Heroics are often associated with a singular response in a moment of crisis, but what about a whole world in the aftermath of war? What do you call the thousands who answer the call?
Editor Rick Broussard
Photo by John Hession
In the 1950s, when I was just being born, my mother-in-law-to-be, a young Sally Humphreys, was spending her summer vacation in the East End of London, which was still in shambles from the Blitz of WWII. The exultation of the victory of the Allied Powers had faded, and the long road back to some kind of normalcy was finally going places, but not that fast.
Mom (uh, “Sally” to you) recalls: “London was so flooded with wartime refugees and East Indians in the Borough of Stepney Dock area that recovery was slow and wartime rubble remained everywhere. When I was there, Britain had recently come off rationing and nutrition was a big issue.”
These were big life experiences for a young New Hampshire woman, and it was a summer adventure she would not have had were it not for a certain New Hampshire man, John Gilbert Winant, former governor and our country’s WWII ambassador to Great Britain. Winant had lived alongside the British people and experienced the Blitz just like a local. He had come to help, and the British people had embraced him. Now more Americans were following in his steps, a group fittingly known as the Winant Volunteers.
“Our mission was to help as we could with civic issues as well as working with settlement houses, churches and similar groups to help with the problems at hand and brighten spirits,” she recalls. “What I can say for sure is that Winant was truly loved by the ordinary folk everywhere I went in London.”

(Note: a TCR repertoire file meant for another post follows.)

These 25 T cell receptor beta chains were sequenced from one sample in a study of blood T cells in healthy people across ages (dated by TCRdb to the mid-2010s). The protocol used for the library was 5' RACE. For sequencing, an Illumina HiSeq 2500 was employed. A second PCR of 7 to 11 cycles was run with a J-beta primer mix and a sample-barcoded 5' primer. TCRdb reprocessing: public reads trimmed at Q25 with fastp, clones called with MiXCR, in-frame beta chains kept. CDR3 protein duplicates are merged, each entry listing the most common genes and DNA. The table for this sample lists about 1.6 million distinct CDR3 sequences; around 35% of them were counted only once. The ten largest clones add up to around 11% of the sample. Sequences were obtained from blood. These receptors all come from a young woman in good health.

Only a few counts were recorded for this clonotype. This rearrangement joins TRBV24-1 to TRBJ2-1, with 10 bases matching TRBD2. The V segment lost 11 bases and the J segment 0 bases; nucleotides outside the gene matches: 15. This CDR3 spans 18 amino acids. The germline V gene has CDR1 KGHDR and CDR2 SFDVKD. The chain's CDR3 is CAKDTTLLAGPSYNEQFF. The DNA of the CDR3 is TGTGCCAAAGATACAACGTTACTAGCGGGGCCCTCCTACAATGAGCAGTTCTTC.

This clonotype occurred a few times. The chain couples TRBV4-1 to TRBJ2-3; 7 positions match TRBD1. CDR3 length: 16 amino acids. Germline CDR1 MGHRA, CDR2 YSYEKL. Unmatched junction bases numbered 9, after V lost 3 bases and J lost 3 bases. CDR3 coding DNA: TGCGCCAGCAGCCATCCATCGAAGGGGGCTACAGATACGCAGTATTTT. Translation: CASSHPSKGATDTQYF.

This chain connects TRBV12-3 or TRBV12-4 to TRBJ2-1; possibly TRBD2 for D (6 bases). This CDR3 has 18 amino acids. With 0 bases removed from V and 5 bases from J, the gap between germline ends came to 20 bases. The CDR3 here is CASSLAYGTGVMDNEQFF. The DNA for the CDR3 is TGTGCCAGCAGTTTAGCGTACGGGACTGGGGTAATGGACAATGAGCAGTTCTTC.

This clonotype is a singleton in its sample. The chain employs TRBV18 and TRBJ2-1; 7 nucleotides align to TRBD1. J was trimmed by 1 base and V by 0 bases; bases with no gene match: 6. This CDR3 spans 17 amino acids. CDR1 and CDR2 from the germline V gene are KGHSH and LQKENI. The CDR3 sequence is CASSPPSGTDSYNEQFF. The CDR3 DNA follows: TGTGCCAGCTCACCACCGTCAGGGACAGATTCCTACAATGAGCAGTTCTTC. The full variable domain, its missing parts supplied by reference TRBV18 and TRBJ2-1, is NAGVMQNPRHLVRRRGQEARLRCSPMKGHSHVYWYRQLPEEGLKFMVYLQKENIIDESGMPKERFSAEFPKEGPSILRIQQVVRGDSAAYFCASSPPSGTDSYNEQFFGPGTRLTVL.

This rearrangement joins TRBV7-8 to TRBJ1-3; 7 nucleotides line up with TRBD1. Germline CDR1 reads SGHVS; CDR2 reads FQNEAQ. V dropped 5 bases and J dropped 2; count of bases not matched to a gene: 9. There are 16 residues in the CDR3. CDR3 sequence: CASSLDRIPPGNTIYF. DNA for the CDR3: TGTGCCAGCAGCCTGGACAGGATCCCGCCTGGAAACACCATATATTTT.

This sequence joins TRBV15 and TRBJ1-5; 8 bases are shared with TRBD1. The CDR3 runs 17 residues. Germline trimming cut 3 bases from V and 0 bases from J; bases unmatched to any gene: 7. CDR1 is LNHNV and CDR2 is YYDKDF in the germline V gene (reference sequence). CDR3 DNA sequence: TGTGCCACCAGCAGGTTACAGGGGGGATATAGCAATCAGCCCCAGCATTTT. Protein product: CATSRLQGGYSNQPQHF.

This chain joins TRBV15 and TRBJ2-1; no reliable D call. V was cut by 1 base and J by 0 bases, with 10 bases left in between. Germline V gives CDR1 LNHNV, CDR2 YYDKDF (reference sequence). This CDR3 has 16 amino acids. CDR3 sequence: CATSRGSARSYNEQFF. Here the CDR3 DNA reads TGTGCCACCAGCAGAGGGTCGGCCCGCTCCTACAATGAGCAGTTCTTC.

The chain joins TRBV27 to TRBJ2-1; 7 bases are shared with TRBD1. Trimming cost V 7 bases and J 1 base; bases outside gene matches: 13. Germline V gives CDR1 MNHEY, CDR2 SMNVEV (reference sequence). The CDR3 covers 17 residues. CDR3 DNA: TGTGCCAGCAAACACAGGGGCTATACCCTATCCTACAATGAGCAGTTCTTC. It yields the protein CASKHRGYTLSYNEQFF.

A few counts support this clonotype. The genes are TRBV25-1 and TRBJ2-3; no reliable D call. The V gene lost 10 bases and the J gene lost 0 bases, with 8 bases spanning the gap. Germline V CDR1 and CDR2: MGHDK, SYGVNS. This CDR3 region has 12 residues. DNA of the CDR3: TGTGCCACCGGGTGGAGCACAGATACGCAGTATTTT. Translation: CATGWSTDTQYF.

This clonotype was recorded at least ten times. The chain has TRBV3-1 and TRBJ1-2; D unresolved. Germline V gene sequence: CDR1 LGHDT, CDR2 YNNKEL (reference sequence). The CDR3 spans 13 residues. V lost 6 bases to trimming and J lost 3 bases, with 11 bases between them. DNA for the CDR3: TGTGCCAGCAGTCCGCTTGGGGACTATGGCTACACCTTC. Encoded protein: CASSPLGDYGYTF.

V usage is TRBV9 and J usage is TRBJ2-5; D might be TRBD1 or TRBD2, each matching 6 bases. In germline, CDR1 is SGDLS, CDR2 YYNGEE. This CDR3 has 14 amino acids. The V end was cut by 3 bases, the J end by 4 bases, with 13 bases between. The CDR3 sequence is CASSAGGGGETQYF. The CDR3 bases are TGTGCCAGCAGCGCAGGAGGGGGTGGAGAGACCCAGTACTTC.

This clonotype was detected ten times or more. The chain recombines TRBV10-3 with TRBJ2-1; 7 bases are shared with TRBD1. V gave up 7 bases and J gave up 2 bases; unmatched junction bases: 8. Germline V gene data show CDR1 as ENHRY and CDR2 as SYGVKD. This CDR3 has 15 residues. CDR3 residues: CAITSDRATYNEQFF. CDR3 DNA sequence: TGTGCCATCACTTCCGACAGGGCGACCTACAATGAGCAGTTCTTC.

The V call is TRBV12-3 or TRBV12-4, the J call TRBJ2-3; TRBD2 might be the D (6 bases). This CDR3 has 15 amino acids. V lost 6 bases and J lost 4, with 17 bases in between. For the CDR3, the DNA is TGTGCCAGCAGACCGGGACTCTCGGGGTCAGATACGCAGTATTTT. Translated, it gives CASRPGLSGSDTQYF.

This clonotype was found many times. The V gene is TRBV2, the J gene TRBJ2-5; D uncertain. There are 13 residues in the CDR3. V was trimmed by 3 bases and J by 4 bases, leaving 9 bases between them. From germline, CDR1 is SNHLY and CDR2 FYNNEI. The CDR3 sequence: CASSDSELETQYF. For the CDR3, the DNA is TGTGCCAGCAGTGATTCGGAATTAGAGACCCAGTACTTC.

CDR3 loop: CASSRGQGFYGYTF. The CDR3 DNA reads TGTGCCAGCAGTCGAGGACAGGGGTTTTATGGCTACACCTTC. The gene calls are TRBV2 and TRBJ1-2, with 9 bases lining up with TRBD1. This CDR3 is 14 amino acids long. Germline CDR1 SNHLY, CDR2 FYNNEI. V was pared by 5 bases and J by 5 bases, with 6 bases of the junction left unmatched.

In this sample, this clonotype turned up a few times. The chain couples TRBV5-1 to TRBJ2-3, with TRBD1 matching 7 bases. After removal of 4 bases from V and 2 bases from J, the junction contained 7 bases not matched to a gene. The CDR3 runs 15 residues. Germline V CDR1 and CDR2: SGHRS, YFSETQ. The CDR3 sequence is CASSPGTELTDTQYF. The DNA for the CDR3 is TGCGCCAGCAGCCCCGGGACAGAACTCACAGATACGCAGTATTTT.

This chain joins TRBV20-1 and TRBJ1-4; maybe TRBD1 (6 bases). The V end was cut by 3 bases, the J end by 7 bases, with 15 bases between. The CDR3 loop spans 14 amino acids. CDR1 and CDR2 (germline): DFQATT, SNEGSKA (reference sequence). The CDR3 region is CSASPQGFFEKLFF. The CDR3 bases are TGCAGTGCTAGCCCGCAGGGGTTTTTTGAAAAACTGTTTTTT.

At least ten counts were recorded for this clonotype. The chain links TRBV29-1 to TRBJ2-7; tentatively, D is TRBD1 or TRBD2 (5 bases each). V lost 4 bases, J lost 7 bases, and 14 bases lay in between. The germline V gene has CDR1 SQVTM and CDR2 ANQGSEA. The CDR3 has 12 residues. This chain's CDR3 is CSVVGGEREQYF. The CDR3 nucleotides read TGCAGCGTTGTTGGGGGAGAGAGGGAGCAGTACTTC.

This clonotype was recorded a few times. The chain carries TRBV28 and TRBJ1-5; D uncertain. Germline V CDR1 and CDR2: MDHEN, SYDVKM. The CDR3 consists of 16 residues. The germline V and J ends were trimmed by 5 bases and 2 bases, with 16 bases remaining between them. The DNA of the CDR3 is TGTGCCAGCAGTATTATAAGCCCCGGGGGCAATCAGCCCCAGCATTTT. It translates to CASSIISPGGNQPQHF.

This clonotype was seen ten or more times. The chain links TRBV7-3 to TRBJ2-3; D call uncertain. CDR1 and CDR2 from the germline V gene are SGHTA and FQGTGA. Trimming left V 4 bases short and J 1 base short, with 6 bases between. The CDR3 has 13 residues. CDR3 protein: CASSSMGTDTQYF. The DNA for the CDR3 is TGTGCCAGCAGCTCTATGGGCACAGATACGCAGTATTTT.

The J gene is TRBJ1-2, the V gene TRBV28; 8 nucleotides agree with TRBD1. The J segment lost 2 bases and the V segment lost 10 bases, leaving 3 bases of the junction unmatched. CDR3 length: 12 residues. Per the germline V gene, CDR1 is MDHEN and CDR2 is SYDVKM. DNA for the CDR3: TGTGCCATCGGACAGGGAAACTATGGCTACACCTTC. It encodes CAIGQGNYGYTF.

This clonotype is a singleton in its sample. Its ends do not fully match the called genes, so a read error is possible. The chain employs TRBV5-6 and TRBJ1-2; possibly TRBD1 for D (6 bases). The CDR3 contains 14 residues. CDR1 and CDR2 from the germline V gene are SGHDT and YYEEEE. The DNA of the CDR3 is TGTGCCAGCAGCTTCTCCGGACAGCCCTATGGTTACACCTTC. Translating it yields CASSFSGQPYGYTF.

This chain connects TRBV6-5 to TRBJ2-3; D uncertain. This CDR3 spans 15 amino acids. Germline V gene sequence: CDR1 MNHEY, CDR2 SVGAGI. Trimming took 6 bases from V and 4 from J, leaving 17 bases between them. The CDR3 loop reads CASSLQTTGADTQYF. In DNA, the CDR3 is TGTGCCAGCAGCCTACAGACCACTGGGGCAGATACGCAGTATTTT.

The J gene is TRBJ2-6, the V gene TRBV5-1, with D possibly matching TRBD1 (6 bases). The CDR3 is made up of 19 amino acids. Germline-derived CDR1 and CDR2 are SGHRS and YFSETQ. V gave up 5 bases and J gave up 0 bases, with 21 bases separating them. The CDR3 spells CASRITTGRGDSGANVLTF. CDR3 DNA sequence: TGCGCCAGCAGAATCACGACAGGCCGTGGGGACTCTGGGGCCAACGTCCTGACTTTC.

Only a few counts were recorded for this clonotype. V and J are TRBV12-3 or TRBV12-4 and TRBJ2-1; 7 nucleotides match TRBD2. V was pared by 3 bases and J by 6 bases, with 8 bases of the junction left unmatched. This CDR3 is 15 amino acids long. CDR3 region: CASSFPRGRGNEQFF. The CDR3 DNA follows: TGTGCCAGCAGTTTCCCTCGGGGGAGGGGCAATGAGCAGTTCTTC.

Although the inspiration for the Winant Volunteers was, indeed, Ambassador Winant, it was left to his British friend Tubby Clayton, chaplain to the Queen and founder of Toc H (the UK version of the YMCA), to carry out the plan. The biography “Tubby Clayton: A Personal Saga” by Melville Harcourt includes this description of how it came about:
It was the American Ambassador who, after wandering time and again through smoking ruins left by a heavy raid, had got to know something of the guts and humour of the East Londoner, and had expressed the hope that some means would be devised to bring the Cockney a little closer to the heart of America. He was willing to do all in his power to further such an effort and ... he informed Tubby privately that he had resolved to accompany him on his visits to American schools and colleges. Two days later the world learned that Winant had died by his own hand.
Some might think Winant a tragic figure for that final deed, just as some might call Winant a hero for his willingness to live dangerously, but it’s doubtful he would accept either title. The message of his life is not about big deeds in moments of crisis, but rather about the virtue and power of small acts of charity, courtesy, generosity and goodwill performed over an entire life. A good summary of his philosophy is engraved on his tombstone and is copied on the last page of our feature story on Winant.
The title I think he’d most approve of is the one given to Sally Humphreys and all the other idealistic young people who trekked to the East End of London to help out with the rebuilding after the war. It’s a word, like duty or sacrifice, that had a lot more meaning for young people of an earlier generation. Winant, just like Sally and others who followed in his footsteps, was a volunteer.
It’s a word worth dusting off and putting back into service. Maybe this summer.